Courtesy of Mitch Buccalo. Follow: @mit_w_buck
July 1st is a day celebrated by many members in the swimming community. It’s many high schoolers’ first legitimate look into college swimming, a dream and goal many have been pursuing for a long time. Swimmers beam with excitement as they receive calls from coaches. Yes, the day is exciting, but it’s only the start to a long and grueling process.
Athletes need to be prepared going into the recruiting season, because coaches and teams only have a limited amount of time to learn about the athlete. Overall, every recruit’s goal should be to make the best impression on the coach and prospective team as possible. The top five “tools” a recruit can have are as follows:
1. Athletes need to have great communication skills
Nothing drives a person more insane than an infrequent emailer or a person that never calls back. The same applies to coaches, except they have to hunt down fifty kids instead of one. If a coach can’t rely on a recruit to answer emails and calls, he may just give up on that kid and move to the next one.
Communication is also key when conversing with a coach. Strong communicators will ask questions and make comments in conversation, which shows a great level of interest in the program, and coaches love nothing more than a recruit with genuine interest.
2. Coachability is essential
The recruiting process, recruiting trips, and the ultimate signing of an athlete onto a college program is the coach’s investment in an athlete. Like every great investor, coaches want to see their “investments” grow over time. One key way to show positive potential is to be coachable. Listening, asking thoughtful questions, and following advice are tell-tale signs of a coachable athlete.
Most likely, a college coach wont be able to tell if a recruit is coachable by a simple 15 minute conversation, so inevitably the college coach will call any current coaches the athlete has to get a sense of how the kid trains, how they attack workouts, and if they are coachable.
3. A top tier recruit is dedicated…
… to their team, to their coaches, to swimming, to potential colleges, and most importantly to themselves. A dedicated athlete is more likely to succeed, and will thus be a wiser investment for coaches. Coaches want a kid who will bring themselves and the team up. Progress and improvement require dedication, so coaches will look for those athletes that have passion in what they do. The best teams have a sense of unity, which spawns from a dedicated core of athletes.
4. Good Recruits are Athletes, but Better Recruits are Student-Athletes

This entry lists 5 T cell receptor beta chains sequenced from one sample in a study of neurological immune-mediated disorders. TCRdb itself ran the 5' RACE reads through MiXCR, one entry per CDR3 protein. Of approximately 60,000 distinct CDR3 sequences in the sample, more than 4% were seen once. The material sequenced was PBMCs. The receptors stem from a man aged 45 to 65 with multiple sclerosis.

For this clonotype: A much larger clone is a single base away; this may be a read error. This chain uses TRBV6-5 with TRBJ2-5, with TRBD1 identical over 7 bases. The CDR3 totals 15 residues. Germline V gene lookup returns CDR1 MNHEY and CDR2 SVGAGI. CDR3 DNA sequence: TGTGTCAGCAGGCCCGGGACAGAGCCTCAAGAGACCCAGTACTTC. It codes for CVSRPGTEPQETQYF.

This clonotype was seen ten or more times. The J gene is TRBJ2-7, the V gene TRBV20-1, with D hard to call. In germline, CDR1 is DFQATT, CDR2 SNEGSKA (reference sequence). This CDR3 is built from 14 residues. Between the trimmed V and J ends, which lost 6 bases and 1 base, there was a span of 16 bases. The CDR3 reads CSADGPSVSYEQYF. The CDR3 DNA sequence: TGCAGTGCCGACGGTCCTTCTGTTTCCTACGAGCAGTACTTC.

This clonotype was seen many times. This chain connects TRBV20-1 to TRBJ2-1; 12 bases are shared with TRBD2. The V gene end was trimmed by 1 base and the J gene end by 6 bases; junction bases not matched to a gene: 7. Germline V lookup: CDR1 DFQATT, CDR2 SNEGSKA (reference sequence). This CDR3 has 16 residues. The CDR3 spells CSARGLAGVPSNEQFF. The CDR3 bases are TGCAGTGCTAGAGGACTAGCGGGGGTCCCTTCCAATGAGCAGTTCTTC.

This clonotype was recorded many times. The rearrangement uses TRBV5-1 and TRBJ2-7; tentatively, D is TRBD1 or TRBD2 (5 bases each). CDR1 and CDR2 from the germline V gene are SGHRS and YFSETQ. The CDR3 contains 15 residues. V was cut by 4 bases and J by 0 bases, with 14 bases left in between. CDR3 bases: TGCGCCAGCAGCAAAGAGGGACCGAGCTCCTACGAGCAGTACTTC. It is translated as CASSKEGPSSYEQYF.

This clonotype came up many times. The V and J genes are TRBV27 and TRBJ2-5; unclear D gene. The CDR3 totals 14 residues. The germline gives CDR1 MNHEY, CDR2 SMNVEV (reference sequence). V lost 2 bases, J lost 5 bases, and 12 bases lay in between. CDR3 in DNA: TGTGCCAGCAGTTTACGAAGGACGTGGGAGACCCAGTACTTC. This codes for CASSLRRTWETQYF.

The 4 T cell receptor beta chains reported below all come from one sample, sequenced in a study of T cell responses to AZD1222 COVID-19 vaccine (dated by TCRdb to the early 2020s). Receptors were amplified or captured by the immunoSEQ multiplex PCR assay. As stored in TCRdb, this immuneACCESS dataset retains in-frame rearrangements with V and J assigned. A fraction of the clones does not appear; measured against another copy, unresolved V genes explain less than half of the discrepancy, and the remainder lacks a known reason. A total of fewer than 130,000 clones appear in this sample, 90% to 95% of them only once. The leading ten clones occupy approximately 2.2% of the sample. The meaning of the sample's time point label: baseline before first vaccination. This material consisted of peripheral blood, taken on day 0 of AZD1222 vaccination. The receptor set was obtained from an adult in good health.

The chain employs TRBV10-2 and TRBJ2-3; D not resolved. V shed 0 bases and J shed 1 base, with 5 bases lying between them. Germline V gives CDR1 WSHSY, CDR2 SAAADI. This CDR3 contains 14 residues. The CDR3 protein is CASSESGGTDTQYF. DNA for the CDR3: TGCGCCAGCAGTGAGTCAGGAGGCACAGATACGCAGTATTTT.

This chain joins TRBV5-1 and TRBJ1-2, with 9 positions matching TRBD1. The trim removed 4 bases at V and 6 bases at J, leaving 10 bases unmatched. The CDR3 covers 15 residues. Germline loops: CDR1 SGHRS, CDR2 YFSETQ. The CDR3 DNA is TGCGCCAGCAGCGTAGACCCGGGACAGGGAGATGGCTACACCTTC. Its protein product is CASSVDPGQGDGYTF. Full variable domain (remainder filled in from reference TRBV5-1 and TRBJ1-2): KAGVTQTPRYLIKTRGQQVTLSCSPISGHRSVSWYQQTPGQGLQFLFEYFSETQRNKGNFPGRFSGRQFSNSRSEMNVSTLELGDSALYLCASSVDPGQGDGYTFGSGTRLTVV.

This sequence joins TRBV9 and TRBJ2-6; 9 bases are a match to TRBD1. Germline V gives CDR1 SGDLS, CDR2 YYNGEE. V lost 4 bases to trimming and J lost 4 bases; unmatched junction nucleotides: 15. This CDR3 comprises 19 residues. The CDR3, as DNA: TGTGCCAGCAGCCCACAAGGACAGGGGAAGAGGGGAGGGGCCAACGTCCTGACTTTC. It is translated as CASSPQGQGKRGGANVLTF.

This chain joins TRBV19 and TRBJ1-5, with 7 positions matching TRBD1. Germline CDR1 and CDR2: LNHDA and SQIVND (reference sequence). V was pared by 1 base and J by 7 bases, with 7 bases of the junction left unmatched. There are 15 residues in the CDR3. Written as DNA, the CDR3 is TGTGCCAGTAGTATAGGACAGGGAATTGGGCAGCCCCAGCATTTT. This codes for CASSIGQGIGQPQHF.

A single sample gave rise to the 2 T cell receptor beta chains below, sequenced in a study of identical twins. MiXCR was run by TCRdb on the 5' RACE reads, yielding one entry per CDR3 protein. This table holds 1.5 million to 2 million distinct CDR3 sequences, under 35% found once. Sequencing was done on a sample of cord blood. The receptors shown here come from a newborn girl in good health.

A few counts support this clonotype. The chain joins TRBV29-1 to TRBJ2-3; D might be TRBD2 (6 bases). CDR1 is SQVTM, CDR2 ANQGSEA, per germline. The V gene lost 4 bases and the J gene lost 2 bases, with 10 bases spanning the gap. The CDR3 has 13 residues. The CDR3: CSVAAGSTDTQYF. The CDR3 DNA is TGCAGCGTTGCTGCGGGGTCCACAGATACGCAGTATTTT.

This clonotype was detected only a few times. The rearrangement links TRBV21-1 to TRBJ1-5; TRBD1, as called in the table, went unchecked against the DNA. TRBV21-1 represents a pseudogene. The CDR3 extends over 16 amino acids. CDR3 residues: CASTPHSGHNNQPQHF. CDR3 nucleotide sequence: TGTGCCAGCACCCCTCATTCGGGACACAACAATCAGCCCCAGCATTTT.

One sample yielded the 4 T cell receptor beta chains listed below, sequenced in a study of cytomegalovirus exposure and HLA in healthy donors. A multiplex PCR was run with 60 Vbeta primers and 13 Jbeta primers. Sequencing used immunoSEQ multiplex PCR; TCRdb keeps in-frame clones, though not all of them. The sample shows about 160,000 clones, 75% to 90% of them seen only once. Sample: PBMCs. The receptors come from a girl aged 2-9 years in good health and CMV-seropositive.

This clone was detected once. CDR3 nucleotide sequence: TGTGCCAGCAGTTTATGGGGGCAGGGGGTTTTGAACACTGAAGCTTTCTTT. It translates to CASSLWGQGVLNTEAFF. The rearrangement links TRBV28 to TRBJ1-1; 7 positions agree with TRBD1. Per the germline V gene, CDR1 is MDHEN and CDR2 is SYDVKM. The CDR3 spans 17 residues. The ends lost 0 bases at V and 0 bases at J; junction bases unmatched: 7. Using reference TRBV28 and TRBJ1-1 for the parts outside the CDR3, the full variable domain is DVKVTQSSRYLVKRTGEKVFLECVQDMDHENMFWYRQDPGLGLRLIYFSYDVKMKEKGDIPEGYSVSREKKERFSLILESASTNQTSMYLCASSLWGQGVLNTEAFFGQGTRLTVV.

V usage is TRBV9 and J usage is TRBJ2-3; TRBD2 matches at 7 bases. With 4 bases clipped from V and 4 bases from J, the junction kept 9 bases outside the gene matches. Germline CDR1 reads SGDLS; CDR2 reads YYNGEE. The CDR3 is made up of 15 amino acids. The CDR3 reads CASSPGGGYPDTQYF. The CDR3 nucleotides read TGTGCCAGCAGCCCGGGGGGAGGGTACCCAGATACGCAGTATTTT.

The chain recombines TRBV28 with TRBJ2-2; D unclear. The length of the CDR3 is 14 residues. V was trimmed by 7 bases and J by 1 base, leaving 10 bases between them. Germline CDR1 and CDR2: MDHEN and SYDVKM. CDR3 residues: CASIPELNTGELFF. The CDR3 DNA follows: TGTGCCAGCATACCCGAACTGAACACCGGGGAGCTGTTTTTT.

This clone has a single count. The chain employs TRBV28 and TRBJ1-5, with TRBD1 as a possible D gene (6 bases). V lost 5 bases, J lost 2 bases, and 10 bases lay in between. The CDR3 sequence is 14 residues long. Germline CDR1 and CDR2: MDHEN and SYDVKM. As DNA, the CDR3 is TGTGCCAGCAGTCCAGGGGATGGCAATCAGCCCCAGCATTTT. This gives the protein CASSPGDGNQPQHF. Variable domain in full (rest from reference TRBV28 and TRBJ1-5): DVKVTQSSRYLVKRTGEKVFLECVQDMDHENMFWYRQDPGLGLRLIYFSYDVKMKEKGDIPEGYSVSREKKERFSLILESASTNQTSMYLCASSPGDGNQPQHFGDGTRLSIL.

There’s a reason why student comes before athlete, and that is because most college swimmers will ultimately not reach the professional level. That being said, it is a coach’s job to make sure he is coaching not only the best athletes he can, but also making sure they are gaining the education needed to pursue work after college. This does not necessarily mean recruits need to be the next Einstein; potential student athletes need to recognize the larger purpose of attending college, which is gaining a degree and moving onto work.
This “tool” rehashes on the fact that the coach is not just coaching swimmers but also teaching people. Coaches want to have multi-faceted swimmers that will go on to do successful things with their life. They enjoy nothing more than seeing college kids transform into young adults in the work force.
5. And finally, recruits need to be fast
You were waiting for this one, weren’t you? Times are still an essential part of the process. Coaches want to mold college kids into adults, but all the while claim championships with their team. Potential student athletes that can hop right into the program and score at conference meets are noteworthy to a coach. Times talk in a sport where tenths and hundredths can be the difference between a championship and a runner-up prize.
I hope Coaches read #4. On club teams, some coaches care only about times and not about grades. The coaches don’t realize that a SCHOLAR- Athlete looks better for recruiting and makes for a more well rounded person, also. 99.99% of them are not going to be professional swimmers; and a very small number will get sizable swimming scholarships. Being a strong student will better qualify the swimmer for academic and/or swim scholarships.
Does it seem that #2 is relegated more to kids receiving scholarship? Maybe its just me, but with the four seniors we had this year going on to swim college, this didn’t happen much if at all from the schools they were interested in or being recruited by..